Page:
In this issue of Three-D Des Freedman and Justin Schlosberg offer an excellent critique of the government’s (attempted) consultation on plurality and media ownership. We also continue our coverage of open access publishing, with Ann Cummings providing a welcome perspective from library services and Anna Feigenbaum taking a look at personal academic websites. Steph Allen discusses her research into “grade grubbing” – the pressure lecturers increasingly find themselves under to inflate grades – whilst Jason Lee attacks the “delusions of progress” and corporate University culture.
Given these challenges and uncertain times for both HE and the media industry, it seems apt that this issue of Three-D is also devoted to exploring how radical film can, as Anthony Killick puts it, “disrupt the hegemonic project of neo-libralism”. Steve Presence provides a historic overview of “overtly political film culture in Britain” and reports on the establishment of a new Radical Film Network. Shaun Day and Lee Salter also continue this theme with a discussion about how video activism can be more closely connected with academia.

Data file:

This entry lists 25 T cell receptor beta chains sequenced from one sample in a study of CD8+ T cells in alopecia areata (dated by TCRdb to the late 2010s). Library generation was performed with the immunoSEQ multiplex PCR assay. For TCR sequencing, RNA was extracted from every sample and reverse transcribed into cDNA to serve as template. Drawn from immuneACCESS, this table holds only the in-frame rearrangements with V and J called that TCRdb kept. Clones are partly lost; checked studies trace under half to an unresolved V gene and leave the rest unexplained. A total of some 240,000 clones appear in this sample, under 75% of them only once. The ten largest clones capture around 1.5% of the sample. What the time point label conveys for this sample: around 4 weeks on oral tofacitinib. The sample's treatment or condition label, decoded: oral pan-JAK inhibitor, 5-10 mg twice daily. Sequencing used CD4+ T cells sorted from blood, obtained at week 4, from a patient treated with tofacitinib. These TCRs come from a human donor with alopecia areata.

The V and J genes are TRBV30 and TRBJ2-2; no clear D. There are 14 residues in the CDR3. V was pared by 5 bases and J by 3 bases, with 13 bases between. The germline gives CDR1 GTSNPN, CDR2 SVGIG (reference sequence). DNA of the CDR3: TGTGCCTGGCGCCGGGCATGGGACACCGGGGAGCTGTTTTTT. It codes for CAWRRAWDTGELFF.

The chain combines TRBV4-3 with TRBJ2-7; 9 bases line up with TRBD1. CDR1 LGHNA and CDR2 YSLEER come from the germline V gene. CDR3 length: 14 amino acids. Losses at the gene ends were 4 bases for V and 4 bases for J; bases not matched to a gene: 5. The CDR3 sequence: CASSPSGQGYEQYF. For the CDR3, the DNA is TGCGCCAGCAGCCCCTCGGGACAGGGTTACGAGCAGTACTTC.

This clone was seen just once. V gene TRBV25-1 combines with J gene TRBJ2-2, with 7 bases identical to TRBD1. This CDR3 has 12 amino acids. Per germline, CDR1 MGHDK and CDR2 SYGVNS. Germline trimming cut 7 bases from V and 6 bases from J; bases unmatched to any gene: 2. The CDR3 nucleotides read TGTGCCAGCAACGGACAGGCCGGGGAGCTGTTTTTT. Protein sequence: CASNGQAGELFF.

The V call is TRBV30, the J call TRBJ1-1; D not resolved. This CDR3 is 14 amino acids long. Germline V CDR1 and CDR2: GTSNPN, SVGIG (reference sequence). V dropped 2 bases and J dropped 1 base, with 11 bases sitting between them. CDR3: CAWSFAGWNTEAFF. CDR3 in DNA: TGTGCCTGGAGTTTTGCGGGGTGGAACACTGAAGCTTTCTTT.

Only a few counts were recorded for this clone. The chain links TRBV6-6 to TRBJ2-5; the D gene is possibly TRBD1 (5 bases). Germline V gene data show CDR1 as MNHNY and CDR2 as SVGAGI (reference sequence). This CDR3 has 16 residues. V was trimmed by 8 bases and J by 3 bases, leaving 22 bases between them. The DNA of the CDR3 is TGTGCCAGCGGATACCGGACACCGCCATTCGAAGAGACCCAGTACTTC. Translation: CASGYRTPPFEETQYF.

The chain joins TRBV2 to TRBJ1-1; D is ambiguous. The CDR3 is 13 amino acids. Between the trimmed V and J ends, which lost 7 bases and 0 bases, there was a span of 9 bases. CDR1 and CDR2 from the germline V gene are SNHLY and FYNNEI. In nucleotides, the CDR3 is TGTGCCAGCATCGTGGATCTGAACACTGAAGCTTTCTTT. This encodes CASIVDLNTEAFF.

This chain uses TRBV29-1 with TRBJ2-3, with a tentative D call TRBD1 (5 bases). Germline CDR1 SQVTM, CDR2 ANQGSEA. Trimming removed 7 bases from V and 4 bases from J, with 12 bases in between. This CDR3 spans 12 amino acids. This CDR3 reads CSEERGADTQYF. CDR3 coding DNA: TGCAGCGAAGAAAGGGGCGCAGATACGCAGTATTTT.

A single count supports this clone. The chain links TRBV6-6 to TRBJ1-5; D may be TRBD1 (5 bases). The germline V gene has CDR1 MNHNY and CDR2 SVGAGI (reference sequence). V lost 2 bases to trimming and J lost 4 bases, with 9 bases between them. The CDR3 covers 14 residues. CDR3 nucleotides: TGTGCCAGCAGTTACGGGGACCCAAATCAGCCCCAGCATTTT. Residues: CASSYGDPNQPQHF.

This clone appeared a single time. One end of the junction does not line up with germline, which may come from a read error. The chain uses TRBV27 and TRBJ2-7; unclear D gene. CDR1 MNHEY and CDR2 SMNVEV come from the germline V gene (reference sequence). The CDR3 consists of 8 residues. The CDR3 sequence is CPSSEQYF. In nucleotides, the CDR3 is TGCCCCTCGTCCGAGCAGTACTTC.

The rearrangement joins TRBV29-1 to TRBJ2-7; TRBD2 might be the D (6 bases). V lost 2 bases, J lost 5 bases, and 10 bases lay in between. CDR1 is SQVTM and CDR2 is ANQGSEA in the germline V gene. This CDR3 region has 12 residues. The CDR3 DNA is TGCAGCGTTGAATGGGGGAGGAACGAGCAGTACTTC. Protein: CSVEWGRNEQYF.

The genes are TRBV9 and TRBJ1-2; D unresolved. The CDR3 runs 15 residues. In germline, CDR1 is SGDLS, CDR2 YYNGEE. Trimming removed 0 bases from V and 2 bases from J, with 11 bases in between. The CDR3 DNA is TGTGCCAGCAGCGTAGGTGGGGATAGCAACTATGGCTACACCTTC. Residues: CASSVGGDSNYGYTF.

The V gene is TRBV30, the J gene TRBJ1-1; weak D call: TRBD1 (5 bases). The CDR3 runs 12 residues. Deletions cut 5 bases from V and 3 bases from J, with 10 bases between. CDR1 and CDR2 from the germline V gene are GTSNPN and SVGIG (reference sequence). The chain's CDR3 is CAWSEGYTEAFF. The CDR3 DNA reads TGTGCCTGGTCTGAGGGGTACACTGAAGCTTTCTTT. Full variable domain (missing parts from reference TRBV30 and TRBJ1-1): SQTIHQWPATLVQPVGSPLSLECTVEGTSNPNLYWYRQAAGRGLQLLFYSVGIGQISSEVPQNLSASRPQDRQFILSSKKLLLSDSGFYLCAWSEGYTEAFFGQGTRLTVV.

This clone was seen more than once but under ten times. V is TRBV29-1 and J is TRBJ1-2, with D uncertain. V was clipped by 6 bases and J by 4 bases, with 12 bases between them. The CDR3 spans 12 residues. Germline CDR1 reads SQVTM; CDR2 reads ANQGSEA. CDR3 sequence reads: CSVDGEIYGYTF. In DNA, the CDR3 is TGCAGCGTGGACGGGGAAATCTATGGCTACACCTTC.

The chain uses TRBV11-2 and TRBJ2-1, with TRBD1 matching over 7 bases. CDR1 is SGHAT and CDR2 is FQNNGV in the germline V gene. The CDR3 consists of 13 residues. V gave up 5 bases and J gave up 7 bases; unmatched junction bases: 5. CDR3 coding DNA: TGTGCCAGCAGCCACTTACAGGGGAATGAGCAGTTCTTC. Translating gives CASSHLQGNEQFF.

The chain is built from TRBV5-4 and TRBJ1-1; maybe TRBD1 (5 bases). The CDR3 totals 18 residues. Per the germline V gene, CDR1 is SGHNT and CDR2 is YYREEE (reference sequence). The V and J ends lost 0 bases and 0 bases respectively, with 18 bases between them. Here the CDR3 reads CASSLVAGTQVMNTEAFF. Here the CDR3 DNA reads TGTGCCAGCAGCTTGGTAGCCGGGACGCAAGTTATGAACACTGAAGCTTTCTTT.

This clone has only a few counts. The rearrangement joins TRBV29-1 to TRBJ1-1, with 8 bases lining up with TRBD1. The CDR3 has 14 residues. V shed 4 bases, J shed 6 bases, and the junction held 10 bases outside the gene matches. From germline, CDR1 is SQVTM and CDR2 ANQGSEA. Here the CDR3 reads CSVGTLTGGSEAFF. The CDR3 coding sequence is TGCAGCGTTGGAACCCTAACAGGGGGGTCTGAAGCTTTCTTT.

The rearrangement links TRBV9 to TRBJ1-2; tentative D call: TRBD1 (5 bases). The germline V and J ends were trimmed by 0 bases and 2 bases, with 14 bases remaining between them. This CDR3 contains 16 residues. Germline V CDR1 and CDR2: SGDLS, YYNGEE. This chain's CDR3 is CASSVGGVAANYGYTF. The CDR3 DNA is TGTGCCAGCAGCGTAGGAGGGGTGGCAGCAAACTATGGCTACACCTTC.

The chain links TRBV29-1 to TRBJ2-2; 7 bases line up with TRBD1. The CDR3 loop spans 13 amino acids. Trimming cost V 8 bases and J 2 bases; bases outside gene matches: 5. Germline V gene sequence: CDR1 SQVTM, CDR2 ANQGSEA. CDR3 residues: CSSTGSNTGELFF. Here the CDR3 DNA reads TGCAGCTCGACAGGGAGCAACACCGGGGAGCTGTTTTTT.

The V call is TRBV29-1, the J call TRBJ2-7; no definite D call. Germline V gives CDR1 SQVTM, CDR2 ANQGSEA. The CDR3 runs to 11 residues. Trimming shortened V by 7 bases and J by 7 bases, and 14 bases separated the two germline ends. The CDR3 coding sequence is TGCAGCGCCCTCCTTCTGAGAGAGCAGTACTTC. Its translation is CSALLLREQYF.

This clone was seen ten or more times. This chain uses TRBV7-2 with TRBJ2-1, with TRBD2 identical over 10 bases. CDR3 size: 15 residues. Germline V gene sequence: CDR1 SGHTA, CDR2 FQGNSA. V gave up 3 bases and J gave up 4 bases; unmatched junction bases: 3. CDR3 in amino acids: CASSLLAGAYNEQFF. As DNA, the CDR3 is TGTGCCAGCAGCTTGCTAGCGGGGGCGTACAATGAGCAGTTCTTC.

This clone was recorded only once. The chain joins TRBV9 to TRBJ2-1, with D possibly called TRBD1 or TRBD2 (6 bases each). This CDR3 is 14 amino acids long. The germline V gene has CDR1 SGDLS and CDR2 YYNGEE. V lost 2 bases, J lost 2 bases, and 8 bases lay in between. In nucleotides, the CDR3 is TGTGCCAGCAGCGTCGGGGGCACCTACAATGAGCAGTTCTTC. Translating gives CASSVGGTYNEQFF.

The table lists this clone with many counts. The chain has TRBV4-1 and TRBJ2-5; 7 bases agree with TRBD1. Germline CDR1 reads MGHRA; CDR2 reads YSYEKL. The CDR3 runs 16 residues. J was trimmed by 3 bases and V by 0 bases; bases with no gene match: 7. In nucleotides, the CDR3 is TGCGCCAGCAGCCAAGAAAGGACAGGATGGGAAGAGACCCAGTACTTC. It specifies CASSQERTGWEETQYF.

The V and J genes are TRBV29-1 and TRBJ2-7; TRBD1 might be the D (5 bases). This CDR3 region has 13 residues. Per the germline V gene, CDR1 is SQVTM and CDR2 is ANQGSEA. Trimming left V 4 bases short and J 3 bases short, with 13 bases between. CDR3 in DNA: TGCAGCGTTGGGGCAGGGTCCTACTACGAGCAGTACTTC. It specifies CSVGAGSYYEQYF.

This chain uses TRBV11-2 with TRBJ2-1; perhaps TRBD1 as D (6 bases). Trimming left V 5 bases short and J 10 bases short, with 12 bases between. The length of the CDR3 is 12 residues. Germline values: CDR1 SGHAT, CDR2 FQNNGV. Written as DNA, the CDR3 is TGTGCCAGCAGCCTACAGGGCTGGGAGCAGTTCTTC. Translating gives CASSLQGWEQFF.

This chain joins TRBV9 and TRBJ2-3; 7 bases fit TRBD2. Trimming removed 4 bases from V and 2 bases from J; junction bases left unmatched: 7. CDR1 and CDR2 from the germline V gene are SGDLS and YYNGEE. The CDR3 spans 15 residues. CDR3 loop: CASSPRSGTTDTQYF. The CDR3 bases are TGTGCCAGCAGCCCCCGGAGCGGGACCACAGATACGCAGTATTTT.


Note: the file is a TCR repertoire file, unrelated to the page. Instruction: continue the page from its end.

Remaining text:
Challenges are coming from all angles and it is no surprise that we are again locked in dispute with university employers over pay. Vice Chancellors across the country have been rewarded with impressive salary rises (on average 28% since 2008), whilst we have been forced to take pay cuts to the tune of 13% since 2009. As one student asked me recently: “So we’re paying £9k a year and you get nothing?!” Well, as Robb Johnson so elequently put it: “they can shove it, they can stick it, and I’ll see you on the pickett”!
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